The Looming Health Care Trainwreck

“I do not believe in a fate that falls on men however they act; but I do believe in a fate that falls on them unless they act.”

Gilbert Keith Chesterton

Richard, of Free the Animal notoriety, recently posted this erudite dismantling of ADA (American Dietetic Association) group-think (in general), and more specifically, the Tatyana Kour piece that I mentioned a few days ago in this post.  Today’s offering, then, could be thought of as a continuation of that same theme.   This post is not meant to address the (multiple and extreme) failings of the ADA in particular, or government health care reform efforts as such, but will focus more so on each individual’s responsibility to “the health care cause”, and the unique place of Metabolic Syndrome within the grand scheme of things.  That said, in matters concerning the current debate raging on the Hill, and more specifically, in the Senate, I defer once more to the erudite GK Chesterton, and his observation that,

“The whole modern world has divided itself into Conservatives and Progressives. The business of Progressives is to go on making mistakes. The business of the Conservatives is to prevent the mistakes from being corrected”.

Alright, alright – so the “Gub’mit” is a big, broad and easily bashed entity.  And I’ll admit that Gub’mint hatin’ is kinda like hunting sloth – there’s just not much sport in it.  But now that I’m on a roll, I have to add one more philosopher’s take on the subject.  These two snippets are from my man Friedrich Nietzsche, and they offer a tidy segue into what I wanted to discuss today.  In Nietzsche’s view, democracy can be explained as:

“two wolves and a lamb, voting on what to have for dinner” and “A political system calculated to make an intelligent minority subject to the will of the stupid.”

And both statements are apropos, I believe, when it comes to government involvement in health care.  Now, I’m not opposed to government’s involvement in health care in a contemporary Conservative/Progressive sense, nor do I stake any claim along mind-numbing, sound-bite, ideological lines.  There are too many competing (and symbiotic, as well) tentacles wrapped around the whole of the issue.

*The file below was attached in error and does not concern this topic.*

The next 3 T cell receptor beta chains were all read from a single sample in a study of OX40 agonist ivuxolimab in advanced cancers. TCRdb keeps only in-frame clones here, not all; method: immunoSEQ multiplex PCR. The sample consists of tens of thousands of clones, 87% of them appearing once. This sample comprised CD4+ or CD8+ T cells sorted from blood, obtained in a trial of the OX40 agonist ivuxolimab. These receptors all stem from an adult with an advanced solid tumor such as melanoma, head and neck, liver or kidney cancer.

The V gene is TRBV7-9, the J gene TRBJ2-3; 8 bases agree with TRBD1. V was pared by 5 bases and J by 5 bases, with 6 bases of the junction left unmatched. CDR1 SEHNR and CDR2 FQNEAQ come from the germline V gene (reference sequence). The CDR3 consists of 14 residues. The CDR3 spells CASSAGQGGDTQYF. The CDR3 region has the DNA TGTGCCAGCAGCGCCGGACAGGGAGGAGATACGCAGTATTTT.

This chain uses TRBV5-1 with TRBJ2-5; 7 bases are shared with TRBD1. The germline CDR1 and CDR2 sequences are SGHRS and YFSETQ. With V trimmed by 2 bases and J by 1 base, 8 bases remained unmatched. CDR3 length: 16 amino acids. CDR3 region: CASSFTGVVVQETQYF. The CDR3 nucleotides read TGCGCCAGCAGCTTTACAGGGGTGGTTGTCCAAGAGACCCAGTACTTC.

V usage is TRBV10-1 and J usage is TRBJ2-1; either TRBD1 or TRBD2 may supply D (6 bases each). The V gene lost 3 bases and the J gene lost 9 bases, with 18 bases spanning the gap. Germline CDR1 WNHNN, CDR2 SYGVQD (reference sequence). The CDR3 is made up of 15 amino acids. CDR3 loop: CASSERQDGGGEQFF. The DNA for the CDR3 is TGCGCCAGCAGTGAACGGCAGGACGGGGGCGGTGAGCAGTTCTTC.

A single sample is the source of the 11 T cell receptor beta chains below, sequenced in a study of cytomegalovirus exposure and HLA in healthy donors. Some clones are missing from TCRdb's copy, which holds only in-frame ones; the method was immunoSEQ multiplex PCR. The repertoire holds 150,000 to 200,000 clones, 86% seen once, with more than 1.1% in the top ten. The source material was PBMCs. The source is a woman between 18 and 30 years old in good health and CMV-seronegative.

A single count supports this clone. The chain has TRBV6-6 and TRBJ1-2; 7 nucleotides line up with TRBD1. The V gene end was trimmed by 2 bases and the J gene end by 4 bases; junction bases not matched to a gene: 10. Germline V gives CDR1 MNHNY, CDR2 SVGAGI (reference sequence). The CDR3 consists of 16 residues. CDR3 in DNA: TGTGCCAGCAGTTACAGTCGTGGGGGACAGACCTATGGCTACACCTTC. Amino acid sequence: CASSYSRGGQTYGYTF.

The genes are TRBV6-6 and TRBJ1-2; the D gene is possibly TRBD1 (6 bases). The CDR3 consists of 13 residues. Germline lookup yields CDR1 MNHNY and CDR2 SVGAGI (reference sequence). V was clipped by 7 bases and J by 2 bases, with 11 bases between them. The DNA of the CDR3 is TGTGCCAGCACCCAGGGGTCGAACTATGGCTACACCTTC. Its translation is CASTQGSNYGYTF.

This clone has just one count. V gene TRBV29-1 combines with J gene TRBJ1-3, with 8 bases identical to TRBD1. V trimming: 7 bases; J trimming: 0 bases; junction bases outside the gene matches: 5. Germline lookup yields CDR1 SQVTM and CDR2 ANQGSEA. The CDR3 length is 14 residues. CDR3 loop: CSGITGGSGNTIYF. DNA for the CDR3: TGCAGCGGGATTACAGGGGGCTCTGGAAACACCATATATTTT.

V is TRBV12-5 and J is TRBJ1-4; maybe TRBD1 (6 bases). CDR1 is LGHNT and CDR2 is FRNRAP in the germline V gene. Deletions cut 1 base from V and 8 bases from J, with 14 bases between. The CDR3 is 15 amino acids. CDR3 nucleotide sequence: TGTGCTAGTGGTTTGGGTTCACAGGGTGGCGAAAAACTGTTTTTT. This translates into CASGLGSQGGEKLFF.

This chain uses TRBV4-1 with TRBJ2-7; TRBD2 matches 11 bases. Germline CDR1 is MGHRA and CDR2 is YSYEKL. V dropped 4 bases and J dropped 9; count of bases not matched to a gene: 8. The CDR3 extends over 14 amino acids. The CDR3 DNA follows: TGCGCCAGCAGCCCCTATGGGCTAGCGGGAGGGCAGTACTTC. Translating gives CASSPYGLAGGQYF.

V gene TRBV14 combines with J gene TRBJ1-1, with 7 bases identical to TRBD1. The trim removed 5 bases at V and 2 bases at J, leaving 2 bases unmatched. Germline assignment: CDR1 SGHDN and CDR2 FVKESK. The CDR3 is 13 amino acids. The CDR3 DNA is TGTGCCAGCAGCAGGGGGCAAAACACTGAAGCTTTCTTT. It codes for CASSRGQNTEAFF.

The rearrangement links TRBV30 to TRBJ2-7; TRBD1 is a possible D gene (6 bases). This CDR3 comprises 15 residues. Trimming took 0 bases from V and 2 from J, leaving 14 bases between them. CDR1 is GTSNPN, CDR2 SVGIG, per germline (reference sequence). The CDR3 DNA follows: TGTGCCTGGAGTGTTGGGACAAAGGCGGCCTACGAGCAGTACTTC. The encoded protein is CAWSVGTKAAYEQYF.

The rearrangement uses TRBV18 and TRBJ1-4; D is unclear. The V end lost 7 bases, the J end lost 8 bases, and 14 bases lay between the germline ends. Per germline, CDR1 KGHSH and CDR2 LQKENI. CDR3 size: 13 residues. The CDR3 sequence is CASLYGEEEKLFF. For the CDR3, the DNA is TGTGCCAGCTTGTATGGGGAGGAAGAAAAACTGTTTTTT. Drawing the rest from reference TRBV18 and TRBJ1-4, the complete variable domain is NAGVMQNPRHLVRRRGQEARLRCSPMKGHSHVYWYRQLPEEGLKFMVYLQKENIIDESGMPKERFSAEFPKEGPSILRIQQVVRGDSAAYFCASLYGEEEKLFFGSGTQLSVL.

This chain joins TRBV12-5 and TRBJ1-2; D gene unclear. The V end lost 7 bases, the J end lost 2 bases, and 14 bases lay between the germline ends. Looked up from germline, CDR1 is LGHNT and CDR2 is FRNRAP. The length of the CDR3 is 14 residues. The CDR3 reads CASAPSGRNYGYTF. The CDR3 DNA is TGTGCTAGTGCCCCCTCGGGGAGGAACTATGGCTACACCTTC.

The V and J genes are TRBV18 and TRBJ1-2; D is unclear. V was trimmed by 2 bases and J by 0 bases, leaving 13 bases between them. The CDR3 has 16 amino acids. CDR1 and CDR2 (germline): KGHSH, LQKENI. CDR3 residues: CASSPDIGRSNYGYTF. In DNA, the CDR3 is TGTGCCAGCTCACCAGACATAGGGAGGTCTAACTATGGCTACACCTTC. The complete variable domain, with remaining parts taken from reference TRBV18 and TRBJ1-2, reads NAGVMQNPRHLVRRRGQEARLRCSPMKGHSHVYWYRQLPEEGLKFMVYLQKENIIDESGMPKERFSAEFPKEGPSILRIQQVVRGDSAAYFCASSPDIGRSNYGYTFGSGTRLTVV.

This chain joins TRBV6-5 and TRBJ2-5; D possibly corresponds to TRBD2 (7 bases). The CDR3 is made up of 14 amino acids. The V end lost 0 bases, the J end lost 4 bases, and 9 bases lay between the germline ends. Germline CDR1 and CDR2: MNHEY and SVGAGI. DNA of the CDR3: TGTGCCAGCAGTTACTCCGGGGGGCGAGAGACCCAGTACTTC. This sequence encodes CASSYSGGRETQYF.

With that said, to the left is a sketch depiction of how I envision the make-up the black hole that is our (collectively) current health care situation, with Metabolic Syndrome smack dab in the center of the vortex.  All the blather currently taking place on the Hill will ultimately result in only shifting the vortex a smidgen left or right – momentarily deform the storm structure, as it were – until it ultimately re-organizes anew (and it most certainly will) with the same veracity as before.  The only way to permanently disable the storm is to bust-up the vortex, and TTP reader’s know very well how to accomplish that task.  The problem is that the entities fueling the storm have the same knowledge as you and I – or worse, they are truly clueless, manipulable, and in a position to serve, unknowingly as added fuel (see Richard’s post, re: the ADA).  Defeating Metabolic Syndrome is easy – TTP readers slay the beast on a daily basis.  But who stands to profit from this slaying?  No one, and that’s the crux of the problem.  Big Ag., Big Pharma, Big Oil?  Remove Metabolic Syndrome from the center of the storm, and these players’ profits are soon (and permanently) crippled.  Not only are their profits crippled, but their influence over government policy is reduced – double whammy.  The self-perpetuating, self-strengthening storm then collapses in upon itself.  A victory for health equates to an ugly bottom line for the big players, and that simply won’t do.

Surely, though, we’ll all be saved by the next, more enlightened generation, right?  Uhh, not so fast – the big boys, it seems, have beat you to the punch –

Cute, huh?  Budding little diabetics.  Or worse.


Save yourself, and save those who’ll listen and can be turned.  And stay in touch with my friend Brent Pottenger, at healthcare epistemocrat, as he explores some ingenious options for mapping our way out of this morass.

There is hope.  There is always hope.

In health,


Job Security…

“A conscience which has been bought once will be bought twice.”

Norbert Wiener

photo: Malingering. Yikes…

Disclaimer: as many of you know (or, if you didn’t before, you are hereby notified), that I work in the pharmaceutical industry; in validation, to be exact – a branch of quality control.  So I can take the following cited article in one of two ways – as a public service nightmare, or as, well – a positive indication of continuing job security – for as long as I care to stay in the game.  It’s not in my nature to be self-serving, and so my natural inclination here is deep contempt for those in “power/knowledge” positions, and pity for the masses who listen to them.

So, with “news” like this, out of Amman, Jordan, all indications are that the rest of the world is doing its damnedest to surpass us (“us” here, being the good ol’ USA) in obesity rates.  As if being drubbed math and science weren’t already enough…

According to Kenneth Thorpe, the Robert W. Woodruff Professor and Chair of the Department of Health Policy & Management, in the Rollins School of Public Health of Emory University, Atlanta, Georgia, By 2018, 103 million American adults — or 43 percent of the population — will be considered obese.  I would venture to guess that the numbers for those below the age of 18 are just as gruesome.